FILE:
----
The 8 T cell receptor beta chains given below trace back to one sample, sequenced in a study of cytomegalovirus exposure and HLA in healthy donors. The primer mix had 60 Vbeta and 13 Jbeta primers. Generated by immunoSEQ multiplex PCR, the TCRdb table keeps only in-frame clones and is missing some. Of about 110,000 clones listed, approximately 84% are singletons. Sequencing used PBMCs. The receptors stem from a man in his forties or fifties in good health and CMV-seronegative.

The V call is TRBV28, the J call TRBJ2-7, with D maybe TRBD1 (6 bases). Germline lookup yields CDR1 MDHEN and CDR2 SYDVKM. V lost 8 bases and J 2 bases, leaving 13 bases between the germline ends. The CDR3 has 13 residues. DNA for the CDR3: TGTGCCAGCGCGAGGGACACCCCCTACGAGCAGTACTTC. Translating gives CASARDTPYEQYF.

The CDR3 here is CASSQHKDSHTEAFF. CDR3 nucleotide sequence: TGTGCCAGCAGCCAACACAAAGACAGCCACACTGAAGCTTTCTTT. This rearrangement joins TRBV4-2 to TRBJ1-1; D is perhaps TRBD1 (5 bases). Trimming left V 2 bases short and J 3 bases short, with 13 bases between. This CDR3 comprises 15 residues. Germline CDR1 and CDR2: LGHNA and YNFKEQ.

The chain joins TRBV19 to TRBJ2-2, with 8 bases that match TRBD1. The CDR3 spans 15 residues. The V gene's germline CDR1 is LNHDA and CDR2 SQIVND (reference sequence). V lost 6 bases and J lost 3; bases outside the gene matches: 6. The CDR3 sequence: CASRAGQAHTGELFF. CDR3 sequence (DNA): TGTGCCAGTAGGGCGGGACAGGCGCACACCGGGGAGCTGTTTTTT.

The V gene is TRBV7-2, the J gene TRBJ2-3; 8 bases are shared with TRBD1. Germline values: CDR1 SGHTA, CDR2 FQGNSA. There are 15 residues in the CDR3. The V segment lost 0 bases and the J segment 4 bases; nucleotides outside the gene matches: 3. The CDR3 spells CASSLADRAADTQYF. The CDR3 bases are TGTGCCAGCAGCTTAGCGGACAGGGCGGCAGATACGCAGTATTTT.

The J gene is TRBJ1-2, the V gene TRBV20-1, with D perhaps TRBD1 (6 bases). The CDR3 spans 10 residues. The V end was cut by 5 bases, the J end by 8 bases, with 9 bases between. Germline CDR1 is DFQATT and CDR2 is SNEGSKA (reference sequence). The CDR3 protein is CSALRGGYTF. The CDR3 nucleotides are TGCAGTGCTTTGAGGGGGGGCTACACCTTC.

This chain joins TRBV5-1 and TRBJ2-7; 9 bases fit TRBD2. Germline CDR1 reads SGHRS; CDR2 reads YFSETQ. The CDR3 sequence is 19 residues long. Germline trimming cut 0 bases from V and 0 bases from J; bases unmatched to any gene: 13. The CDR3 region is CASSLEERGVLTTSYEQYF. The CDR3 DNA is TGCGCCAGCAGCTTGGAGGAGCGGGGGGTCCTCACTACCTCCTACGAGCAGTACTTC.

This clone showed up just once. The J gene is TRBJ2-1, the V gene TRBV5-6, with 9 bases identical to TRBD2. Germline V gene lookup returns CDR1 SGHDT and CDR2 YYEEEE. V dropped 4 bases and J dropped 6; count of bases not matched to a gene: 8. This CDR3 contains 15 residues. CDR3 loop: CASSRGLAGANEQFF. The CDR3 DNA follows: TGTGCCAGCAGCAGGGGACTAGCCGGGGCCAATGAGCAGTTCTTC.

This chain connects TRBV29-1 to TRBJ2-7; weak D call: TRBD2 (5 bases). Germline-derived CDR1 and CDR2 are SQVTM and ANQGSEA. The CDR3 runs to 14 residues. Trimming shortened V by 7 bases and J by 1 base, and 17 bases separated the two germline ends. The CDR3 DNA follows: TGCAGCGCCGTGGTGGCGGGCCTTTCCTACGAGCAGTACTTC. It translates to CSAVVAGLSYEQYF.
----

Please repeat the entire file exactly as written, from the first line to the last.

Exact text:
The 8 T cell receptor beta chains given below trace back to one sample, sequenced in a study of cytomegalovirus exposure and HLA in healthy donors. The primer mix had 60 Vbeta and 13 Jbeta primers. Generated by immunoSEQ multiplex PCR, the TCRdb table keeps only in-frame clones and is missing some. Of about 110,000 clones listed, approximately 84% are singletons. Sequencing used PBMCs. The receptors stem from a man in his forties or fifties in good health and CMV-seronegative.

The V call is TRBV28, the J call TRBJ2-7, with D maybe TRBD1 (6 bases). Germline lookup yields CDR1 MDHEN and CDR2 SYDVKM. V lost 8 bases and J 2 bases, leaving 13 bases between the germline ends. The CDR3 has 13 residues. DNA for the CDR3: TGTGCCAGCGCGAGGGACACCCCCTACGAGCAGTACTTC. Translating gives CASARDTPYEQYF.

The CDR3 here is CASSQHKDSHTEAFF. CDR3 nucleotide sequence: TGTGCCAGCAGCCAACACAAAGACAGCCACACTGAAGCTTTCTTT. This rearrangement joins TRBV4-2 to TRBJ1-1; D is perhaps TRBD1 (5 bases). Trimming left V 2 bases short and J 3 bases short, with 13 bases between. This CDR3 comprises 15 residues. Germline CDR1 and CDR2: LGHNA and YNFKEQ.

The chain joins TRBV19 to TRBJ2-2, with 8 bases that match TRBD1. The CDR3 spans 15 residues. The V gene's germline CDR1 is LNHDA and CDR2 SQIVND (reference sequence). V lost 6 bases and J lost 3; bases outside the gene matches: 6. The CDR3 sequence: CASRAGQAHTGELFF. CDR3 sequence (DNA): TGTGCCAGTAGGGCGGGACAGGCGCACACCGGGGAGCTGTTTTTT.

The V gene is TRBV7-2, the J gene TRBJ2-3; 8 bases are shared with TRBD1. Germline values: CDR1 SGHTA, CDR2 FQGNSA. There are 15 residues in the CDR3. The V segment lost 0 bases and the J segment 4 bases; nucleotides outside the gene matches: 3. The CDR3 spells CASSLADRAADTQYF. The CDR3 bases are TGTGCCAGCAGCTTAGCGGACAGGGCGGCAGATACGCAGTATTTT.

The J gene is TRBJ1-2, the V gene TRBV20-1, with D perhaps TRBD1 (6 bases). The CDR3 spans 10 residues. The V end was cut by 5 bases, the J end by 8 bases, with 9 bases between. Germline CDR1 is DFQATT and CDR2 is SNEGSKA (reference sequence). The CDR3 protein is CSALRGGYTF. The CDR3 nucleotides are TGCAGTGCTTTGAGGGGGGGCTACACCTTC.

This chain joins TRBV5-1 and TRBJ2-7; 9 bases fit TRBD2. Germline CDR1 reads SGHRS; CDR2 reads YFSETQ. The CDR3 sequence is 19 residues long. Germline trimming cut 0 bases from V and 0 bases from J; bases unmatched to any gene: 13. The CDR3 region is CASSLEERGVLTTSYEQYF. The CDR3 DNA is TGCGCCAGCAGCTTGGAGGAGCGGGGGGTCCTCACTACCTCCTACGAGCAGTACTTC.

This clone showed up just once. The J gene is TRBJ2-1, the V gene TRBV5-6, with 9 bases identical to TRBD2. Germline V gene lookup returns CDR1 SGHDT and CDR2 YYEEEE. V dropped 4 bases and J dropped 6; count of bases not matched to a gene: 8. This CDR3 contains 15 residues. CDR3 loop: CASSRGLAGANEQFF. The CDR3 DNA follows: TGTGCCAGCAGCAGGGGACTAGCCGGGGCCAATGAGCAGTTCTTC.

This chain connects TRBV29-1 to TRBJ2-7; weak D call: TRBD2 (5 bases). Germline-derived CDR1 and CDR2 are SQVTM and ANQGSEA. The CDR3 runs to 14 residues. Trimming shortened V by 7 bases and J by 1 base, and 17 bases separated the two germline ends. The CDR3 DNA follows: TGCAGCGCCGTGGTGGCGGGCCTTTCCTACGAGCAGTACTTC. It translates to CSAVVAGLSYEQYF.